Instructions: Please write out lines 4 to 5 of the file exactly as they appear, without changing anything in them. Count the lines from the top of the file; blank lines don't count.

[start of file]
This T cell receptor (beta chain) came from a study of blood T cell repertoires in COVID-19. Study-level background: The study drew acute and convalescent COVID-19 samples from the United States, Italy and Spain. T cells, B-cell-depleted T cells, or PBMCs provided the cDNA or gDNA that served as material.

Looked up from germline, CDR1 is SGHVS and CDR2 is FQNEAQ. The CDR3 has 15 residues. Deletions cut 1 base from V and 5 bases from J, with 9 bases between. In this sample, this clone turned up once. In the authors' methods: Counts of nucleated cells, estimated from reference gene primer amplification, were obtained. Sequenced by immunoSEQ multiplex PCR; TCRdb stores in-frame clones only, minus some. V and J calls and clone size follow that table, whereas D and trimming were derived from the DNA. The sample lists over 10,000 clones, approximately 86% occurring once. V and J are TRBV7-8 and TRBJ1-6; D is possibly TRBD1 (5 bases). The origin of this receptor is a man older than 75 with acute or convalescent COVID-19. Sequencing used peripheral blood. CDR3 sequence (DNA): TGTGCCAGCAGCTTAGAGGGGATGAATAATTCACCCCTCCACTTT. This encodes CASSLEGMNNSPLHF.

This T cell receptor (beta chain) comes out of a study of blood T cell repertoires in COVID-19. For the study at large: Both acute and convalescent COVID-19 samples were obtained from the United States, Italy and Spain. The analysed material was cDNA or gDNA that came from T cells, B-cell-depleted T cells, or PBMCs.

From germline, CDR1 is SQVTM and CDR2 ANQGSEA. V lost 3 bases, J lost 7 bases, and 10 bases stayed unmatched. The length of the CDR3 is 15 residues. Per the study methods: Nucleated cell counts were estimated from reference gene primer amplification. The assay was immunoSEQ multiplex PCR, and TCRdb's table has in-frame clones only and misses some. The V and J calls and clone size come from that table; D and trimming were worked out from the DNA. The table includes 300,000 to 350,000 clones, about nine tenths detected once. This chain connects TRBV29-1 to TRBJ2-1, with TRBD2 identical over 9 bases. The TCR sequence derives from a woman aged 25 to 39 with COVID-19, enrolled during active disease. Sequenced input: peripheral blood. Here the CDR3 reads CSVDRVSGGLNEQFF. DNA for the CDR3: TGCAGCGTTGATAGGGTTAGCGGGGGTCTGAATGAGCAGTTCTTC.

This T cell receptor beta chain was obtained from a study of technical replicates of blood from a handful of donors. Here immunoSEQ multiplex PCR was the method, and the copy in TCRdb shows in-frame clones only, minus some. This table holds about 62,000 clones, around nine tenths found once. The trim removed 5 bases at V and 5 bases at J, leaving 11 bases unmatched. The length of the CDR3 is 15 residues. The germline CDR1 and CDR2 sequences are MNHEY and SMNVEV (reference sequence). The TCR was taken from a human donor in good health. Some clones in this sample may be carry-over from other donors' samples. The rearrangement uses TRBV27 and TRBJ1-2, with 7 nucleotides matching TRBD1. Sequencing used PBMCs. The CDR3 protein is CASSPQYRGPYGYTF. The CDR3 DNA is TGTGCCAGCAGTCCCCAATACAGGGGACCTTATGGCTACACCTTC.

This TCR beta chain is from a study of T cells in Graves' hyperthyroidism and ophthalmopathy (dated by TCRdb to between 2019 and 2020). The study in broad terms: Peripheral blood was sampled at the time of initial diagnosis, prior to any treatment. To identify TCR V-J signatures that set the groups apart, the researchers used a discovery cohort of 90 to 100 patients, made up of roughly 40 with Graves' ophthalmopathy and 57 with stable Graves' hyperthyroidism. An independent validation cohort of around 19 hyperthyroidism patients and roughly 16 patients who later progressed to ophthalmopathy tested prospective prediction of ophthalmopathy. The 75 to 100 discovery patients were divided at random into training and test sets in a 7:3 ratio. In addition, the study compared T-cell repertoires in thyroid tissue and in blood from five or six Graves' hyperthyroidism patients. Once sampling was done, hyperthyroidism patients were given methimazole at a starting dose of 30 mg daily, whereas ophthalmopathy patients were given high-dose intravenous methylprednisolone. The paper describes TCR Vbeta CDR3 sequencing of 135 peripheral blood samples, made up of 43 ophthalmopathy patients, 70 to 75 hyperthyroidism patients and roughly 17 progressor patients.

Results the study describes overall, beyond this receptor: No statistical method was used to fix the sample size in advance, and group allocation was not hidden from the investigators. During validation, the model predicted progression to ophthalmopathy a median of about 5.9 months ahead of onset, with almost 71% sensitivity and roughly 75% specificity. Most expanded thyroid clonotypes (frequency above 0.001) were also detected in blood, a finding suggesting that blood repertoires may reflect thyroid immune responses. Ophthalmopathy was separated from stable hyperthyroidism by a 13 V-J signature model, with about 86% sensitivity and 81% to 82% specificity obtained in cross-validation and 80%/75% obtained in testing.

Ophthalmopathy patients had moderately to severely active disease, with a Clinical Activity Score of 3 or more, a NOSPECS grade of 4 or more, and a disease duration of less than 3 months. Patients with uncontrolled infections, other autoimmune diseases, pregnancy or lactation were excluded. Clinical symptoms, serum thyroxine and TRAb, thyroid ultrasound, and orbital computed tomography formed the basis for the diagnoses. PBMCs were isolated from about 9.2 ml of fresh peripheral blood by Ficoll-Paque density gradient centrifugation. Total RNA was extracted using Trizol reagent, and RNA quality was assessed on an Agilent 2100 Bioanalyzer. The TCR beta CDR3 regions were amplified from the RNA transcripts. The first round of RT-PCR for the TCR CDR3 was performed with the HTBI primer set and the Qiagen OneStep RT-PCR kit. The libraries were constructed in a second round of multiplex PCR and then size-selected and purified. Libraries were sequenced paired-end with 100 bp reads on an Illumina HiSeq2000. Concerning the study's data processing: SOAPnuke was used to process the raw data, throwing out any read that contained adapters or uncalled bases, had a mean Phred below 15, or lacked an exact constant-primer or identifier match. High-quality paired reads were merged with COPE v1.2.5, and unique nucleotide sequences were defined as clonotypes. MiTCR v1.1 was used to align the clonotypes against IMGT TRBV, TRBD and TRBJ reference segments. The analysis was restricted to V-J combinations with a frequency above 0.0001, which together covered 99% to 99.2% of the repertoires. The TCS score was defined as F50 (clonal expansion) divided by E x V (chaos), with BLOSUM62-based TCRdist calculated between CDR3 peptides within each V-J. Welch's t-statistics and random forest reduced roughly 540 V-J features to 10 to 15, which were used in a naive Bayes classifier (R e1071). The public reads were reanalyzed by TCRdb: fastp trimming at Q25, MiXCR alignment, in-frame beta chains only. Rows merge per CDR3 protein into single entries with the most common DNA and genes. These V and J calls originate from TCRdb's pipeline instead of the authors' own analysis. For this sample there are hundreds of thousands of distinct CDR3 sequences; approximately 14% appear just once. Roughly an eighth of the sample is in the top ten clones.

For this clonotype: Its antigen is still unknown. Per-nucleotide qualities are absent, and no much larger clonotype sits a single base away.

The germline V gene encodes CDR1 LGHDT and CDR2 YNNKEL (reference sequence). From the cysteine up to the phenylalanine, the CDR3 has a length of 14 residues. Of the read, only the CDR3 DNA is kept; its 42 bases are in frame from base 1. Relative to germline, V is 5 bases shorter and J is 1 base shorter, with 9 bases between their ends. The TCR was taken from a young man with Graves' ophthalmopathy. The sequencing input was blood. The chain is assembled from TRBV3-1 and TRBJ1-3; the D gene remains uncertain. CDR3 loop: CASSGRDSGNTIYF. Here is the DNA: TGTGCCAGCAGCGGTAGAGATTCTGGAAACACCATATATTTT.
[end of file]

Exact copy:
From germline, CDR1 is SQVTM and CDR2 ANQGSEA. V lost 3 bases, J lost 7 bases, and 10 bases stayed unmatched. The length of the CDR3 is 15 residues. Per the study methods: Nucleated cell counts were estimated from reference gene primer amplification. The assay was immunoSEQ multiplex PCR, and TCRdb's table has in-frame clones only and misses some. The V and J calls and clone size come from that table; D and trimming were worked out from the DNA. The table includes 300,000 to 350,000 clones, about nine tenths detected once. This chain connects TRBV29-1 to TRBJ2-1, with TRBD2 identical over 9 bases. The TCR sequence derives from a woman aged 25 to 39 with COVID-19, enrolled during active disease. Sequenced input: peripheral blood. Here the CDR3 reads CSVDRVSGGLNEQFF. DNA for the CDR3: TGCAGCGTTGATAGGGTTAGCGGGGGTCTGAATGAGCAGTTCTTC.

This T cell receptor beta chain was obtained from a study of technical replicates of blood from a handful of donors. Here immunoSEQ multiplex PCR was the method, and the copy in TCRdb shows in-frame clones only, minus some. This table holds about 62,000 clones, around nine tenths found once. The trim removed 5 bases at V and 5 bases at J, leaving 11 bases unmatched. The length of the CDR3 is 15 residues. The germline CDR1 and CDR2 sequences are MNHEY and SMNVEV (reference sequence). The TCR was taken from a human donor in good health. Some clones in this sample may be carry-over from other donors' samples. The rearrangement uses TRBV27 and TRBJ1-2, with 7 nucleotides matching TRBD1. Sequencing used PBMCs. The CDR3 protein is CASSPQYRGPYGYTF. The CDR3 DNA is TGTGCCAGCAGTCCCCAATACAGGGGACCTTATGGCTACACCTTC.